10

I haven't found any cases where this defence has worked. I strongly suspect that that's because it never has. Every piece of advice I've read on this unsurprisingly suggests you'd be a fool to attempt to rely on this defence in court, including some cases in which defendants have attempted to rely on it and have failed. There are a couple of Freedom of ...


8

No. These theories are legally unrecognisable. The concept of governance by consent is misapplied, as is the 'private corporation' nonsense; almost all of Magna Carta has been repealed; Black's is not an instrument of law and does not bind the courts. You may wish to consider the implications of discarding all statute law. The age of sexual consent, for ...


2

The main argument I've read for the Magna Carta being considered constitutional relies on two facts: The Constitution of Canada contains unwritten principles. This is made clear in many Supreme Court cases. eg. Referece re Secession of Quebec, Reference re Provincial Judges. The Preamble of the Constitution Act, 1867 establishes a "Constitution similar in ...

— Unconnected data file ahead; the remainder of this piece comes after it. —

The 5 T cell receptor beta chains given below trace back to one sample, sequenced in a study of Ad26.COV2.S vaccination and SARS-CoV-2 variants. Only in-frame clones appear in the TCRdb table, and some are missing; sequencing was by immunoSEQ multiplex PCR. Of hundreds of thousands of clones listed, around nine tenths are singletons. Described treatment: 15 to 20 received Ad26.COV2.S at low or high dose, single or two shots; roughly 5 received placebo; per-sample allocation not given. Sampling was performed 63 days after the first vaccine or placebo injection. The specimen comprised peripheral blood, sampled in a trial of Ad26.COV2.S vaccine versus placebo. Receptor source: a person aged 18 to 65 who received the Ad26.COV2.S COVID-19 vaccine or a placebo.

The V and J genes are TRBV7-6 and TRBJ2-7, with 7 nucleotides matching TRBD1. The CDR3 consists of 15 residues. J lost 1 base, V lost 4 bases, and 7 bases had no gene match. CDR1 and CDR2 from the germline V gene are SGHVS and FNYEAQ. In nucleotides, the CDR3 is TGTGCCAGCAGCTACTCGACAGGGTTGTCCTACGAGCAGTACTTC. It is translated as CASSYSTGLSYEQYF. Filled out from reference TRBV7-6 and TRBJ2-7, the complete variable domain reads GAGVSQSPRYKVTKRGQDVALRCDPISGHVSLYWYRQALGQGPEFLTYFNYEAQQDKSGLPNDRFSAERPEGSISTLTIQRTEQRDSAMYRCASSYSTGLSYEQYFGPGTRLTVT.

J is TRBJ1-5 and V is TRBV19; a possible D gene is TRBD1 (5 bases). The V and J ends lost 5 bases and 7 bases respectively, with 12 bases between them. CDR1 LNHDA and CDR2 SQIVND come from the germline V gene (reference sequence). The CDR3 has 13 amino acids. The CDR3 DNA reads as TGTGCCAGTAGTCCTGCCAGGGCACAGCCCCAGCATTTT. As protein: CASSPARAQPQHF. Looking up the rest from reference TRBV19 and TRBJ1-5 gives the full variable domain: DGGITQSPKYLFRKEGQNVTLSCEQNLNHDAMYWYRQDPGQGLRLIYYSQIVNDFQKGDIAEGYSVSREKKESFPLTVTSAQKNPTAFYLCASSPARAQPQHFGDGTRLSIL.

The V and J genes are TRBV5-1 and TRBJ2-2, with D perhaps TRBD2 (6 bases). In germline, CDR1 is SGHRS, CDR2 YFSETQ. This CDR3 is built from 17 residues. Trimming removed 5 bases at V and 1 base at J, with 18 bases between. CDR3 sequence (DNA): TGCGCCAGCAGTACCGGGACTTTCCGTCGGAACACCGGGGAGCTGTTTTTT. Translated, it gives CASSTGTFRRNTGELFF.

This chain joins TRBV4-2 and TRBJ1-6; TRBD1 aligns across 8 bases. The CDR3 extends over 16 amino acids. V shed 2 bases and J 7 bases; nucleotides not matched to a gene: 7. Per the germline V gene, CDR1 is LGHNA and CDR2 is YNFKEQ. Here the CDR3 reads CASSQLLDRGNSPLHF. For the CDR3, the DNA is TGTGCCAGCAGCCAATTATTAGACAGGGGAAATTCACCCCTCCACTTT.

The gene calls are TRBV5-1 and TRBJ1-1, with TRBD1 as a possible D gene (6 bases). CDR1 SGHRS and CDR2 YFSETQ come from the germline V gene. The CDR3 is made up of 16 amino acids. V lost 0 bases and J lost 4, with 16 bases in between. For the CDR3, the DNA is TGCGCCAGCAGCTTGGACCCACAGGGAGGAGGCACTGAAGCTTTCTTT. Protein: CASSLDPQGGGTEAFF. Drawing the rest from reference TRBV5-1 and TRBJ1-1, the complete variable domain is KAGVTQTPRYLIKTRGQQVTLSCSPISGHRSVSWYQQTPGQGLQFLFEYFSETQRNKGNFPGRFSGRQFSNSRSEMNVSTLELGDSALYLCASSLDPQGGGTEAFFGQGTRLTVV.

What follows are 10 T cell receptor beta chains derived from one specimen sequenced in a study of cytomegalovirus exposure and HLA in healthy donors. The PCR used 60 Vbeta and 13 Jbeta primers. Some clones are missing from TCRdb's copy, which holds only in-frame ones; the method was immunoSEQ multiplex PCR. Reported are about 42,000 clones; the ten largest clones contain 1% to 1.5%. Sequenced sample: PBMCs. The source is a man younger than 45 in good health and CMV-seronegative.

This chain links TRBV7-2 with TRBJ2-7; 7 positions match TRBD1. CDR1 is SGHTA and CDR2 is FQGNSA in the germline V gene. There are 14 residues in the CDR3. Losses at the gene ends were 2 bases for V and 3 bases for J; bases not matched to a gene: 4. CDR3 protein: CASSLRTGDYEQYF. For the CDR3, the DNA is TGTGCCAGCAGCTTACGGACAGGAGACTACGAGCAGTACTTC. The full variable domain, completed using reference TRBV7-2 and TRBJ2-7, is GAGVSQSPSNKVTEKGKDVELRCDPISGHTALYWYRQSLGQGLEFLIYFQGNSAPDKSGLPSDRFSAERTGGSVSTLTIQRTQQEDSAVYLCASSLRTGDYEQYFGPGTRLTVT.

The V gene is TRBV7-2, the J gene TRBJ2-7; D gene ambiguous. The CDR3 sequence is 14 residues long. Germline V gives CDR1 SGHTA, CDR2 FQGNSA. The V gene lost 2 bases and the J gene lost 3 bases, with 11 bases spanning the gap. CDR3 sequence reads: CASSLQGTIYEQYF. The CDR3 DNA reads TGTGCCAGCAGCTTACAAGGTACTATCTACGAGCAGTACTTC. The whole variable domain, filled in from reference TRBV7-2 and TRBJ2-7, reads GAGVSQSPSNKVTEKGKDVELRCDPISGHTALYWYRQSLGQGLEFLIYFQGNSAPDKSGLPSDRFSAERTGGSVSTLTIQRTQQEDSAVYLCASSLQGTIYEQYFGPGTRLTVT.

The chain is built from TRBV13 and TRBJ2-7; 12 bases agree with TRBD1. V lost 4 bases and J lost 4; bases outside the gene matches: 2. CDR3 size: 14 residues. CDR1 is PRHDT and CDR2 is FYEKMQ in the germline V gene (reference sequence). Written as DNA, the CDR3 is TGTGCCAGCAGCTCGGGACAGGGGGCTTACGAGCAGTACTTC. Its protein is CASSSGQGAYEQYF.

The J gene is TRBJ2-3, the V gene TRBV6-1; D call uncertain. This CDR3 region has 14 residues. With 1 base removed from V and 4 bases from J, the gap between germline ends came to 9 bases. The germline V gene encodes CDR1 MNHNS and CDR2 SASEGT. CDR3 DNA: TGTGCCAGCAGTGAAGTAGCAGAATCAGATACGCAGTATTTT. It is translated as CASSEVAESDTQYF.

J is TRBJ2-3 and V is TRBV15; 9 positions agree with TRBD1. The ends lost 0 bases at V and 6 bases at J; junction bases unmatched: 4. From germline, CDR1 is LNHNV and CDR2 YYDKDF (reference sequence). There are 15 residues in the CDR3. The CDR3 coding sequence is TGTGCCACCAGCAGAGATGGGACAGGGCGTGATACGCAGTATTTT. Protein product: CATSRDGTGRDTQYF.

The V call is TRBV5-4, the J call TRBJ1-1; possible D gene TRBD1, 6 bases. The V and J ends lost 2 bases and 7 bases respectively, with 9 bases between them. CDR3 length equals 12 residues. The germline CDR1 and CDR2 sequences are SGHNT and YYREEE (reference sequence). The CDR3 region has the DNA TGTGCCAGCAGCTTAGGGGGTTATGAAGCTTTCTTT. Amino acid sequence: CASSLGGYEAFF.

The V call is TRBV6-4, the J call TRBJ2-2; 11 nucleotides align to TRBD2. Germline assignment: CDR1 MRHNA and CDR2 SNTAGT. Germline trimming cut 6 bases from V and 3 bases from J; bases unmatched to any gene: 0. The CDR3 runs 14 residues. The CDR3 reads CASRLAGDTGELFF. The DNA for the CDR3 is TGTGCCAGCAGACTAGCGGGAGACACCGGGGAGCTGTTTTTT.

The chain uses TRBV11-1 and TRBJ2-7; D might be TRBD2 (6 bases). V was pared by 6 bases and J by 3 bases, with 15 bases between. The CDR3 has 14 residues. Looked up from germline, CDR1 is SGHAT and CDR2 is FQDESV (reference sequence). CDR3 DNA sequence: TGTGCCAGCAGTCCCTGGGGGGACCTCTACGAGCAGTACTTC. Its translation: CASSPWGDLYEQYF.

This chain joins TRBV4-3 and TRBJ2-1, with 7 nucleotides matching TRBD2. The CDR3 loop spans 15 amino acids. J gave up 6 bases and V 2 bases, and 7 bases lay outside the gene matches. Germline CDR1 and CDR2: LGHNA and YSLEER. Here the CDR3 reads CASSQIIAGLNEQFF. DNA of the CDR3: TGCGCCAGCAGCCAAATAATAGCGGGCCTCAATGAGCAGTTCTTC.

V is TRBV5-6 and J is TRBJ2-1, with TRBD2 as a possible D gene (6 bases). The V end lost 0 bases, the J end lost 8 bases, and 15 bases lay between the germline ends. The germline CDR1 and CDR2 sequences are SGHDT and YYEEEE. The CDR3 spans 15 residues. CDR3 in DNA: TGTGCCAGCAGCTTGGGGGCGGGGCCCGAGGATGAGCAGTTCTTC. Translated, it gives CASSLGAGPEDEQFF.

2

Common law, i.e. law made by judges in courts, has always been inferior to the dictations of the monarch and parliament. Courts do have some power of judicial review, but they may not usurp the authority that created them and pays the judge's paychecks. Some quotes: "The law of the land depends not upon the arbitrary will of any judge; but is permanent, ...


Only top voted, non community-wiki answers of a minimum length are eligible